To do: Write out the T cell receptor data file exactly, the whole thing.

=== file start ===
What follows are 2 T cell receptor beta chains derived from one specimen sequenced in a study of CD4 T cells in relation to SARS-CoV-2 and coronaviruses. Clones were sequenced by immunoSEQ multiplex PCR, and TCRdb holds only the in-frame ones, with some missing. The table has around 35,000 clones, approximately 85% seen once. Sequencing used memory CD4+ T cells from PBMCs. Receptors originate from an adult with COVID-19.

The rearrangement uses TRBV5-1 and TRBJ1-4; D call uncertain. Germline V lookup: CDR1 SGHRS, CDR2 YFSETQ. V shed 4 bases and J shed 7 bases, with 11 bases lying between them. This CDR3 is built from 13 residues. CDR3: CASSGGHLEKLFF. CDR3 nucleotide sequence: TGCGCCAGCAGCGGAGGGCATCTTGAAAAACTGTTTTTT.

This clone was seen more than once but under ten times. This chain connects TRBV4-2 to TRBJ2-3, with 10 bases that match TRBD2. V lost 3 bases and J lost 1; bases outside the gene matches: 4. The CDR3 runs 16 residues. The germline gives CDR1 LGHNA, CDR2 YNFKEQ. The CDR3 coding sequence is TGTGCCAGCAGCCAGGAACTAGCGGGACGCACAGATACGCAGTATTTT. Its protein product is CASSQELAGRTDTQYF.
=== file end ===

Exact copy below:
What follows are 2 T cell receptor beta chains derived from one specimen sequenced in a study of CD4 T cells in relation to SARS-CoV-2 and coronaviruses. Clones were sequenced by immunoSEQ multiplex PCR, and TCRdb holds only the in-frame ones, with some missing. The table has around 35,000 clones, approximately 85% seen once. Sequencing used memory CD4+ T cells from PBMCs. Receptors originate from an adult with COVID-19.

The rearrangement uses TRBV5-1 and TRBJ1-4; D call uncertain. Germline V lookup: CDR1 SGHRS, CDR2 YFSETQ. V shed 4 bases and J shed 7 bases, with 11 bases lying between them. This CDR3 is built from 13 residues. CDR3: CASSGGHLEKLFF. CDR3 nucleotide sequence: TGCGCCAGCAGCGGAGGGCATCTTGAAAAACTGTTTTTT.

This clone was seen more than once but under ten times. This chain connects TRBV4-2 to TRBJ2-3, with 10 bases that match TRBD2. V lost 3 bases and J lost 1; bases outside the gene matches: 4. The CDR3 runs 16 residues. The germline gives CDR1 LGHNA, CDR2 YNFKEQ. The CDR3 coding sequence is TGTGCCAGCAGCCAGGAACTAGCGGGACGCACAGATACGCAGTATTTT. Its protein product is CASSQELAGRTDTQYF.